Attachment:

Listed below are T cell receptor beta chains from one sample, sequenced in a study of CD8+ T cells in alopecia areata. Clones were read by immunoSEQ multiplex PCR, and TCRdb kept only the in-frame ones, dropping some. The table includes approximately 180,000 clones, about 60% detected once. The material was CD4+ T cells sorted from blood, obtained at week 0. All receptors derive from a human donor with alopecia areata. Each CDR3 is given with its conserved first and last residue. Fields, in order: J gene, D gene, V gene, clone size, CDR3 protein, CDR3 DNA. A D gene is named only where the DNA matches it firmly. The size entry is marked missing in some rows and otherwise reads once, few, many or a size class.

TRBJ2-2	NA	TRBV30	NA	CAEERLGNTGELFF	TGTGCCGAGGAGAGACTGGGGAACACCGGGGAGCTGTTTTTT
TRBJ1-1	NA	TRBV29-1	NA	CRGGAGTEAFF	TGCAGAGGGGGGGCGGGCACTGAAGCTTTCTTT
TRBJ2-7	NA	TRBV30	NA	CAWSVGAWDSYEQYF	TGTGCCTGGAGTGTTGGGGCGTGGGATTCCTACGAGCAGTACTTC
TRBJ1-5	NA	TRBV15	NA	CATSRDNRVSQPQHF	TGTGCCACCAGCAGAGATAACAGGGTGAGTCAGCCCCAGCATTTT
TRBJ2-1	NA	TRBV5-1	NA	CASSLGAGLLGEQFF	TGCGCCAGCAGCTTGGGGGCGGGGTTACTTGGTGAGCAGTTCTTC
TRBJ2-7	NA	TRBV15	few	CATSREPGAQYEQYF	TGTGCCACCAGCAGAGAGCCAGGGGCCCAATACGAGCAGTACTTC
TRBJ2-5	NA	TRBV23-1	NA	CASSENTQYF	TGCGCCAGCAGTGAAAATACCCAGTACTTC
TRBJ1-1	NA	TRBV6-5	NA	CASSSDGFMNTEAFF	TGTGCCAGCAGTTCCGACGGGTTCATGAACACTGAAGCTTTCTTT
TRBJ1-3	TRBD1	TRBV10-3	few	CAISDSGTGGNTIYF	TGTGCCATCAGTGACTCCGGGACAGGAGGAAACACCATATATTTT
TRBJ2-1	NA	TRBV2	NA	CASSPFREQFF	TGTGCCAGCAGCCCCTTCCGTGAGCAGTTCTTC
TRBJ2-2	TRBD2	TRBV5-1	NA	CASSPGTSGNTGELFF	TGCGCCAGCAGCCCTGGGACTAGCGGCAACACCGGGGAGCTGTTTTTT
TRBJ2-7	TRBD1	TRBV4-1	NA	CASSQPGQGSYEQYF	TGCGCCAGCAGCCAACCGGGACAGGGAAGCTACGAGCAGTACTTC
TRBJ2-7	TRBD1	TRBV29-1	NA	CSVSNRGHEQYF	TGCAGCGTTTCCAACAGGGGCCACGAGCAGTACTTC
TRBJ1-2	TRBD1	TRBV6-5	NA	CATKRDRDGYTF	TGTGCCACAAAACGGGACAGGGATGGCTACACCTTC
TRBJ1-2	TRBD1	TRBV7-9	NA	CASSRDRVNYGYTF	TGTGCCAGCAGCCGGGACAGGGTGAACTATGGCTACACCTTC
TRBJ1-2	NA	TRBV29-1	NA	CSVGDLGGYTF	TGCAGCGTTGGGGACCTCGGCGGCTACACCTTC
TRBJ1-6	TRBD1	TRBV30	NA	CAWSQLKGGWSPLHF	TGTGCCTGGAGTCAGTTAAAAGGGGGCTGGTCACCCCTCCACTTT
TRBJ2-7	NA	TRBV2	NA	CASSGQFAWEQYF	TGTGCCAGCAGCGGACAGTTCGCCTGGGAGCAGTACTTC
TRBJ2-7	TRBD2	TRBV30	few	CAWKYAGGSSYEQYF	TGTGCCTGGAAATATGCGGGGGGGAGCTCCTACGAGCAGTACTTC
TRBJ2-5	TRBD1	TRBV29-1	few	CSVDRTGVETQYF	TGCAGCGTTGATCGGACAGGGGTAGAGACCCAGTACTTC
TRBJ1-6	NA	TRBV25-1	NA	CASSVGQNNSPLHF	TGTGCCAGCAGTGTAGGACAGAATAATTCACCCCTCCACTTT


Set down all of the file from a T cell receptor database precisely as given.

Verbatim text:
Listed below are T cell receptor beta chains from one sample, sequenced in a study of CD8+ T cells in alopecia areata. Clones were read by immunoSEQ multiplex PCR, and TCRdb kept only the in-frame ones, dropping some. The table includes approximately 180,000 clones, about 60% detected once. The material was CD4+ T cells sorted from blood, obtained at week 0. All receptors derive from a human donor with alopecia areata. Each CDR3 is given with its conserved first and last residue. Fields, in order: J gene, D gene, V gene, clone size, CDR3 protein, CDR3 DNA. A D gene is named only where the DNA matches it firmly. The size entry is marked missing in some rows and otherwise reads once, few, many or a size class.

TRBJ2-2	NA	TRBV30	NA	CAEERLGNTGELFF	TGTGCCGAGGAGAGACTGGGGAACACCGGGGAGCTGTTTTTT
TRBJ1-1	NA	TRBV29-1	NA	CRGGAGTEAFF	TGCAGAGGGGGGGCGGGCACTGAAGCTTTCTTT
TRBJ2-7	NA	TRBV30	NA	CAWSVGAWDSYEQYF	TGTGCCTGGAGTGTTGGGGCGTGGGATTCCTACGAGCAGTACTTC
TRBJ1-5	NA	TRBV15	NA	CATSRDNRVSQPQHF	TGTGCCACCAGCAGAGATAACAGGGTGAGTCAGCCCCAGCATTTT
TRBJ2-1	NA	TRBV5-1	NA	CASSLGAGLLGEQFF	TGCGCCAGCAGCTTGGGGGCGGGGTTACTTGGTGAGCAGTTCTTC
TRBJ2-7	NA	TRBV15	few	CATSREPGAQYEQYF	TGTGCCACCAGCAGAGAGCCAGGGGCCCAATACGAGCAGTACTTC
TRBJ2-5	NA	TRBV23-1	NA	CASSENTQYF	TGCGCCAGCAGTGAAAATACCCAGTACTTC
TRBJ1-1	NA	TRBV6-5	NA	CASSSDGFMNTEAFF	TGTGCCAGCAGTTCCGACGGGTTCATGAACACTGAAGCTTTCTTT
TRBJ1-3	TRBD1	TRBV10-3	few	CAISDSGTGGNTIYF	TGTGCCATCAGTGACTCCGGGACAGGAGGAAACACCATATATTTT
TRBJ2-1	NA	TRBV2	NA	CASSPFREQFF	TGTGCCAGCAGCCCCTTCCGTGAGCAGTTCTTC
TRBJ2-2	TRBD2	TRBV5-1	NA	CASSPGTSGNTGELFF	TGCGCCAGCAGCCCTGGGACTAGCGGCAACACCGGGGAGCTGTTTTTT
TRBJ2-7	TRBD1	TRBV4-1	NA	CASSQPGQGSYEQYF	TGCGCCAGCAGCCAACCGGGACAGGGAAGCTACGAGCAGTACTTC
TRBJ2-7	TRBD1	TRBV29-1	NA	CSVSNRGHEQYF	TGCAGCGTTTCCAACAGGGGCCACGAGCAGTACTTC
TRBJ1-2	TRBD1	TRBV6-5	NA	CATKRDRDGYTF	TGTGCCACAAAACGGGACAGGGATGGCTACACCTTC
TRBJ1-2	TRBD1	TRBV7-9	NA	CASSRDRVNYGYTF	TGTGCCAGCAGCCGGGACAGGGTGAACTATGGCTACACCTTC
TRBJ1-2	NA	TRBV29-1	NA	CSVGDLGGYTF	TGCAGCGTTGGGGACCTCGGCGGCTACACCTTC
TRBJ1-6	TRBD1	TRBV30	NA	CAWSQLKGGWSPLHF	TGTGCCTGGAGTCAGTTAAAAGGGGGCTGGTCACCCCTCCACTTT
TRBJ2-7	NA	TRBV2	NA	CASSGQFAWEQYF	TGTGCCAGCAGCGGACAGTTCGCCTGGGAGCAGTACTTC
TRBJ2-7	TRBD2	TRBV30	few	CAWKYAGGSSYEQYF	TGTGCCTGGAAATATGCGGGGGGGAGCTCCTACGAGCAGTACTTC
TRBJ2-5	TRBD1	TRBV29-1	few	CSVDRTGVETQYF	TGCAGCGTTGATCGGACAGGGGTAGAGACCCAGTACTTC
TRBJ1-6	NA	TRBV25-1	NA	CASSVGQNNSPLHF	TGTGCCAGCAGTGTAGGACAGAATAATTCACCCCTCCACTTT